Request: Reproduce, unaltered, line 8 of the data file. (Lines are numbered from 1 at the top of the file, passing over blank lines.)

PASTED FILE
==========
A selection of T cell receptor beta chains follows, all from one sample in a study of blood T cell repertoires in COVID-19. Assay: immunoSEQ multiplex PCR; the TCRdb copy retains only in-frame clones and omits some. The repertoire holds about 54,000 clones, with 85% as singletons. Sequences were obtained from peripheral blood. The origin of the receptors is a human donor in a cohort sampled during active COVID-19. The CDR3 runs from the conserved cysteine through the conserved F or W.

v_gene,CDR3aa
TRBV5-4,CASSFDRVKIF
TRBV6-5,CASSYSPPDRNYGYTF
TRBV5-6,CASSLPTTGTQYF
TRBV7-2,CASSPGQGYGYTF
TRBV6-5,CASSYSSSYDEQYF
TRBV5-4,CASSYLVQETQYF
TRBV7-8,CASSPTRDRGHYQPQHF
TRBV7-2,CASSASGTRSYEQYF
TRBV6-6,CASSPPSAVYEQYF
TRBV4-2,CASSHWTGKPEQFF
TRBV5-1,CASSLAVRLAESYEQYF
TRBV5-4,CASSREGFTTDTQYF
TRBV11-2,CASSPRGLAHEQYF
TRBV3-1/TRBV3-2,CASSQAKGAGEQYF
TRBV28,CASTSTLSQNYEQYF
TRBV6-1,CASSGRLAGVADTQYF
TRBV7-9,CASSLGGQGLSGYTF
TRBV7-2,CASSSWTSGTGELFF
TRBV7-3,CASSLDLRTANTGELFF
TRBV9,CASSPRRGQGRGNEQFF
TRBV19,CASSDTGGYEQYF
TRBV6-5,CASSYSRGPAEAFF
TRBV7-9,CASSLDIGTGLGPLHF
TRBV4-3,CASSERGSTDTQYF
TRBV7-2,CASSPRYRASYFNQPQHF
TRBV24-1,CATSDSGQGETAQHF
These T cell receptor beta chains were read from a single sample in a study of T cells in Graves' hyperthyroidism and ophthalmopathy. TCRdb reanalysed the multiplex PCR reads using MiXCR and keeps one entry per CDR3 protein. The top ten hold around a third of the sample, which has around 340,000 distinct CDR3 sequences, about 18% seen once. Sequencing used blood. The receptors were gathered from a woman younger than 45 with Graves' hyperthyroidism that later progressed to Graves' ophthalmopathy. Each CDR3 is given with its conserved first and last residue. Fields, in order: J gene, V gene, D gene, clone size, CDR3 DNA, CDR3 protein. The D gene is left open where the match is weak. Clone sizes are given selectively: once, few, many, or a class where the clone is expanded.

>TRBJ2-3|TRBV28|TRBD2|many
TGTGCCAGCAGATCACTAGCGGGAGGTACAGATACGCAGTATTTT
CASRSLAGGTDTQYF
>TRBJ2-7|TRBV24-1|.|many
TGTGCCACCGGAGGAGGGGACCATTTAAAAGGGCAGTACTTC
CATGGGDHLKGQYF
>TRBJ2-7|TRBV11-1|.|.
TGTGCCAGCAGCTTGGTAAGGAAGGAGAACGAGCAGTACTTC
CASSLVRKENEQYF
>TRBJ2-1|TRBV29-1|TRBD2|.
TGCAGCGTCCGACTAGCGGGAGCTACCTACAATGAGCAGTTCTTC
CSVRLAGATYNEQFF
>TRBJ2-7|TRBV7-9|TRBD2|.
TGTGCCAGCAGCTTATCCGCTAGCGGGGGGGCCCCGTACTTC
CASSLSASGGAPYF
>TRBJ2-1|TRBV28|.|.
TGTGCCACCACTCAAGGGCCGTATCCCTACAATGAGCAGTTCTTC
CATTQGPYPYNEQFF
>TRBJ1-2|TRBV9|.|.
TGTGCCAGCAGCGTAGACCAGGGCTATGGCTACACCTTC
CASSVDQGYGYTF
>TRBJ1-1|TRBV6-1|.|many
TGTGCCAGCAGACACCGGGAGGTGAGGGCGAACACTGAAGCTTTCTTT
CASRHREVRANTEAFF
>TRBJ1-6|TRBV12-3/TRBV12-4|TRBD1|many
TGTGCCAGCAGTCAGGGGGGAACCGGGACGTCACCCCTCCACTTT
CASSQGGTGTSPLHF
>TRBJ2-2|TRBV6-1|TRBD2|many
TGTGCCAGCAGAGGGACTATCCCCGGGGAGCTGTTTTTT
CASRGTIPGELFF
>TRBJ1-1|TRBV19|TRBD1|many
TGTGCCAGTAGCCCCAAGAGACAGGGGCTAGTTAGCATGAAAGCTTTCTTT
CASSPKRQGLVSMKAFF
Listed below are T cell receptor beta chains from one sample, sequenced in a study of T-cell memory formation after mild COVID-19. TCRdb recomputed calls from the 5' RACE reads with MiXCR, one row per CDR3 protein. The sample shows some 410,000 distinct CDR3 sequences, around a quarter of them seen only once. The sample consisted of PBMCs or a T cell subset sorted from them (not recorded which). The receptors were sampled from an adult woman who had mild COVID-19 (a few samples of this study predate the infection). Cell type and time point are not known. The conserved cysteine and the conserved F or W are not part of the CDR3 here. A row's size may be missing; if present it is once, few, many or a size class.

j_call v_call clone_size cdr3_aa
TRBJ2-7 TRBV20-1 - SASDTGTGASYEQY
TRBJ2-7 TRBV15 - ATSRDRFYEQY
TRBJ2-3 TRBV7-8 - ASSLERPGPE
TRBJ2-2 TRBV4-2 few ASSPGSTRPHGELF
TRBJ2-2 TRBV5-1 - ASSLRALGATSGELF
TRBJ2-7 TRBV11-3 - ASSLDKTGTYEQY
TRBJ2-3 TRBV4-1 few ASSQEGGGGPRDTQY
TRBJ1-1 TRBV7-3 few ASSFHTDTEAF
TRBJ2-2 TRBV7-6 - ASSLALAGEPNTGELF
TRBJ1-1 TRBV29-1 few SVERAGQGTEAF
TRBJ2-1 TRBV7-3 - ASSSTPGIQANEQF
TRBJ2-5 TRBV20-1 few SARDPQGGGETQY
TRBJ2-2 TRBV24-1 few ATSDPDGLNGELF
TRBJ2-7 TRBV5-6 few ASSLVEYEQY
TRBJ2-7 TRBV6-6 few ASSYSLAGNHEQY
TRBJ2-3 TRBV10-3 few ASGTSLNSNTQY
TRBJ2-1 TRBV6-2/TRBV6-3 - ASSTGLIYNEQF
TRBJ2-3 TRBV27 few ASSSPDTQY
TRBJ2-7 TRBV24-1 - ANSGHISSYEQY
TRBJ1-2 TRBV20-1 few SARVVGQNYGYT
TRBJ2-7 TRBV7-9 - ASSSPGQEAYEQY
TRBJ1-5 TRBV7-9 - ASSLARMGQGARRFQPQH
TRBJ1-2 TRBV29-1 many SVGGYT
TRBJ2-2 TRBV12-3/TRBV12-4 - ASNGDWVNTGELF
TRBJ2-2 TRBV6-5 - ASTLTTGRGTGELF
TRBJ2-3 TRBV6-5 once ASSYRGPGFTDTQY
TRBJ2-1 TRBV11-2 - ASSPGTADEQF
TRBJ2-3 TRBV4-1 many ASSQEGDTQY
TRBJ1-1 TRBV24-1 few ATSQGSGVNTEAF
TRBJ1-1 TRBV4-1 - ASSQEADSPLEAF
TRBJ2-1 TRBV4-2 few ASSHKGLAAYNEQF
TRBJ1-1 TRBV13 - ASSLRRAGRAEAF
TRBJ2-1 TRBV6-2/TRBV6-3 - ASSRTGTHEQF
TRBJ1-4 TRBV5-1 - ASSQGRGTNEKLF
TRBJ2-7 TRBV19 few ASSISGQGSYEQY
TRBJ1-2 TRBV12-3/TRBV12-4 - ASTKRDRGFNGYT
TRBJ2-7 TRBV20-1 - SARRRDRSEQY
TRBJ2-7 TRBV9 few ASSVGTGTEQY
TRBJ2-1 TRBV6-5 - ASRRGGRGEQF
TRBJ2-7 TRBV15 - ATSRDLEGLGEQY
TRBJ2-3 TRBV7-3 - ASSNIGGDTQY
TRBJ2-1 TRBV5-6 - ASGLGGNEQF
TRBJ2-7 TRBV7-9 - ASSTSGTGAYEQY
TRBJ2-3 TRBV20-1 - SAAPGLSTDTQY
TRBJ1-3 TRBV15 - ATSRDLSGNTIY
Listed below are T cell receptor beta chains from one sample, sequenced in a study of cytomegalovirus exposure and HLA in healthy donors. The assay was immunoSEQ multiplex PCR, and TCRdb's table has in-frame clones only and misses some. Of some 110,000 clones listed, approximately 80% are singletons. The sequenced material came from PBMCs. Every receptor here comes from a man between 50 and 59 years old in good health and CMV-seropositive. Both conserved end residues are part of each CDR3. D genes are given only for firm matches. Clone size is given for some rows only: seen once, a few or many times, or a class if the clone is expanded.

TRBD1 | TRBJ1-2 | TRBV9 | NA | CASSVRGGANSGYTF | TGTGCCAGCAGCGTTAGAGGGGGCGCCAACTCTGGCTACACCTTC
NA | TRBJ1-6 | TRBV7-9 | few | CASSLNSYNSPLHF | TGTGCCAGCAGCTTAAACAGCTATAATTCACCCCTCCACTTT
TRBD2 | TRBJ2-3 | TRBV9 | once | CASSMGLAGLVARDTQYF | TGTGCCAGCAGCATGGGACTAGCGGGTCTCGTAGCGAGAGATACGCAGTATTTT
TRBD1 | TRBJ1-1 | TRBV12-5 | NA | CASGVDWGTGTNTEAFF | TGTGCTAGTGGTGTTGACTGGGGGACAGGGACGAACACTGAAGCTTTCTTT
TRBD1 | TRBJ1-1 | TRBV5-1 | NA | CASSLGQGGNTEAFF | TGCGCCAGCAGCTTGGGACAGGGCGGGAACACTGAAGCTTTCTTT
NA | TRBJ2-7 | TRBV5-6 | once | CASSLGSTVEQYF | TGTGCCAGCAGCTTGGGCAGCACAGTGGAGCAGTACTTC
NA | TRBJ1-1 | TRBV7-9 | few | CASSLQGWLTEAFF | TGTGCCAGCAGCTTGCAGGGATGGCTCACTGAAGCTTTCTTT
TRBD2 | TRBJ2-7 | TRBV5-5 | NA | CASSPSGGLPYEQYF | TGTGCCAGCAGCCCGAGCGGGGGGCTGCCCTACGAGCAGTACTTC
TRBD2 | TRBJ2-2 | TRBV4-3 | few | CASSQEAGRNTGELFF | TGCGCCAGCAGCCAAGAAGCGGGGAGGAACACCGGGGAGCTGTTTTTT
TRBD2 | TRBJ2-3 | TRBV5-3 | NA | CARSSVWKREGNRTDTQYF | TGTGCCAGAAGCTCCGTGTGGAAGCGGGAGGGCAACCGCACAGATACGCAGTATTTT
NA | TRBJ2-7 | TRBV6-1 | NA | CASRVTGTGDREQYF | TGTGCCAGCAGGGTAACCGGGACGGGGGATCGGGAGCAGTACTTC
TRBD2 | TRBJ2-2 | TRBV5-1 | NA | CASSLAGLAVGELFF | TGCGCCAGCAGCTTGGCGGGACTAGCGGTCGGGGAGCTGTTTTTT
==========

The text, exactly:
TRBV5-4,CASSYLVQETQYF